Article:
In this Article, I focus on hip hop music and culture as an access point to teach first-year law students about the academic and professional pitfalls of plagiarism. Hip hop provides a good model for comparison because most entering students are immersed in a popular culture that is saturated with allusions to hip hop. As a point of reference for incoming law students, hip hop possesses a valuable currency as it represents something real, experienced, and relatable.
Significant parallels exist between the cultures of United States legal writing and hip hop, although attempting direct analogies would be absurd. Chief among these similarities is the reliance of both cultures on an archive of knowledge, borrowing from which authors or artists build credibility and authority. Whether it is from case law or musical recordings, the necessary dependence on a finite store of information means that the past work of others will be frequently incorporated into new work. The ethical and professional danger inherent in this type of production is that one who borrows too freely from the past may be merely copying instead of interpreting or innovating. In the academic world, this is plagiarism. Members of the hip hop community call this “biting.” In neither culture is this mode of production celebrated.
My goals for this project are two-fold. First, as a professor of legal writing, I want to ameliorate the problem of plagiarism that I have seen growing worse each year. Second, as a scholar, I would like to contribute to the growing body of literature on hip hop and the law. This Article marks the beginning of my attempt to theorize a hip hop ethic and develop its application to the teaching, the academic study, and perhaps eventually, the reform of the law.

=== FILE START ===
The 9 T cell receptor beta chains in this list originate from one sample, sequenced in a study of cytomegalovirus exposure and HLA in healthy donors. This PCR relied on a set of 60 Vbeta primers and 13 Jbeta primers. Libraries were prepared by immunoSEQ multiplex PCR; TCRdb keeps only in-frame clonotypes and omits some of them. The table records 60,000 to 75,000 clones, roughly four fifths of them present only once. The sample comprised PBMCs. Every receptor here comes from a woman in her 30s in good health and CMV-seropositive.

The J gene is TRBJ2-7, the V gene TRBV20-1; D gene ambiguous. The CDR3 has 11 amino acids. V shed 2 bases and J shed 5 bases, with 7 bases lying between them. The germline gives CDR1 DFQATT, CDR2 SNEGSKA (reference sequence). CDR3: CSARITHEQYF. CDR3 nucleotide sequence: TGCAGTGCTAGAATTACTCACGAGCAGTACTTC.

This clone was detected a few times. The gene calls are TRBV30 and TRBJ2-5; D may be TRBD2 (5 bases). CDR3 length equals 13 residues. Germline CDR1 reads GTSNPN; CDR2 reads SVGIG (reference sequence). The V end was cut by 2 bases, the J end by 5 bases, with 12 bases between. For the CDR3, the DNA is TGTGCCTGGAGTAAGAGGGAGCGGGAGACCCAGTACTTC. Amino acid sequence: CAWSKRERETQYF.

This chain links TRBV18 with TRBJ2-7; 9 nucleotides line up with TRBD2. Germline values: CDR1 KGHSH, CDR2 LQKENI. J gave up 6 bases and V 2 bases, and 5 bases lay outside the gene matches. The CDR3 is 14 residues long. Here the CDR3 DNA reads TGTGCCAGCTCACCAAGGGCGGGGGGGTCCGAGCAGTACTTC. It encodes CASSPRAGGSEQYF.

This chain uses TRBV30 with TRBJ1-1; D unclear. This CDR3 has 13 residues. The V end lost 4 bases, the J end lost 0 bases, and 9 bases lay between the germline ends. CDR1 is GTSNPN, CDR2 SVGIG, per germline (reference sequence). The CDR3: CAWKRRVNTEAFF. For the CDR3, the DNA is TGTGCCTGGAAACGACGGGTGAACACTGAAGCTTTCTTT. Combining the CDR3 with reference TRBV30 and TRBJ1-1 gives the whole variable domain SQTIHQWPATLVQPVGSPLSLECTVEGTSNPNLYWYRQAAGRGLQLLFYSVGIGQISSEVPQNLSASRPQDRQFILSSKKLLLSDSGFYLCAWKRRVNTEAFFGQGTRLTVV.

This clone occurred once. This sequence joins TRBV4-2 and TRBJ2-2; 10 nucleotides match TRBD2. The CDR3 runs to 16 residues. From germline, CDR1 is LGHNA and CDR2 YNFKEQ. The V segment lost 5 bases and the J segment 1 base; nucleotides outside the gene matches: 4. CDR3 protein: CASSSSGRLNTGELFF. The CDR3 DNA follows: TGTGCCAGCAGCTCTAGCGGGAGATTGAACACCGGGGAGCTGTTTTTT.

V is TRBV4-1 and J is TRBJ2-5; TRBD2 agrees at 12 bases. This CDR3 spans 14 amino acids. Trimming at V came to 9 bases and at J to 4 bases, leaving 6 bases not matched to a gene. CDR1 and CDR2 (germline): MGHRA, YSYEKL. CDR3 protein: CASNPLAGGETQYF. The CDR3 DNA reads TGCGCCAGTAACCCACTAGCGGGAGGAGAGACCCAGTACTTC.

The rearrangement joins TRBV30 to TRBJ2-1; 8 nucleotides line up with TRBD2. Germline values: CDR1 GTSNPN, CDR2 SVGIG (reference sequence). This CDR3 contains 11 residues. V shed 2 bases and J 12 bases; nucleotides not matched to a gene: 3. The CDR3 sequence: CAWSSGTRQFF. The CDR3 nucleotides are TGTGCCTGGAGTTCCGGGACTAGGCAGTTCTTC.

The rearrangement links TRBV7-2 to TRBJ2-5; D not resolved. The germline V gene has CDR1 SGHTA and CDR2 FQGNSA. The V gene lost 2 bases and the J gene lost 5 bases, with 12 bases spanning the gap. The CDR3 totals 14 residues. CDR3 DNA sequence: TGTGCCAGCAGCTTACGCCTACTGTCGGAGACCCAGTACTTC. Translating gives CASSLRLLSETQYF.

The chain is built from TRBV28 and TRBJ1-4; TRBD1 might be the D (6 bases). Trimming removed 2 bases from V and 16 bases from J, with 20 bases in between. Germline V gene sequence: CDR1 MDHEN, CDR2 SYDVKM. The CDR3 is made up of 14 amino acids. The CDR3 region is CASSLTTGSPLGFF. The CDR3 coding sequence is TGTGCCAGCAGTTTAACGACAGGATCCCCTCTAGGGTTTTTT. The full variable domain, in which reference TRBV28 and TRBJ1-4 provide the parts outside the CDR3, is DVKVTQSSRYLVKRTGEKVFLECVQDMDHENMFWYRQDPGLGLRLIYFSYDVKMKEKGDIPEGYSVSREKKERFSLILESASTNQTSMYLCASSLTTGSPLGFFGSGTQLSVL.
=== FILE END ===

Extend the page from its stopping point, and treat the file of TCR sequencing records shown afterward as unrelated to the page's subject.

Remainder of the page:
In Part II, I set out by providing preliminary definitions for the terminology used in this Article. I describe the key term, “plagiarism,” and identify three types of the offense that occur frequently in the legal writing classroom. In doing so, I also provide cases demonstrating that plagiarism in the academic setting is not without adverse consequences in law practice. Next, I assert that hip hop music is based in a tradition of borrowing from prior works. The custom of borrowing, as in the use of samples and the creation of mixtapes, is not completely unrestricted, however. Hip hop maintains an internal system of regulation, guided by the principle of “no biting.”
Part III is a comparative analysis of the shared and divergent values of the legal writing and hip hop cultures. Social constructivist composition theorists frame the writing process in terms of a writer's relationship to language using groups or “discourse communities.” As a discrete discourse community, hip hop incorporates a citation system that is certainly distinct from, but that is also comparable to, the system of citation that lawyers use. Drawing on the work of social constructivists, I argue here that by studying hip hop as a comparative citation system, professors can facilitate a law student's acculturation to an insider's position in legal writing and also help students avoid the pitfalls of plagiarism.
Part III also aims to reconcile the two seemingly oppositional value systems of hip hop and legal writing. I suggest that the objectives of good hip hop music and good legal writing are similar. In both forms of production original thought and innovative analysis are celebrated and rewarded. Consumers of these products value an active (versus passive) exchange between original formats and remixes. Part IV concludes.
Kim D. Chanbonpin, Legal Writing, the Remix: Plagiarism and Hip Hop Ethics, 63 Mercer L. Rev. 597 (2012).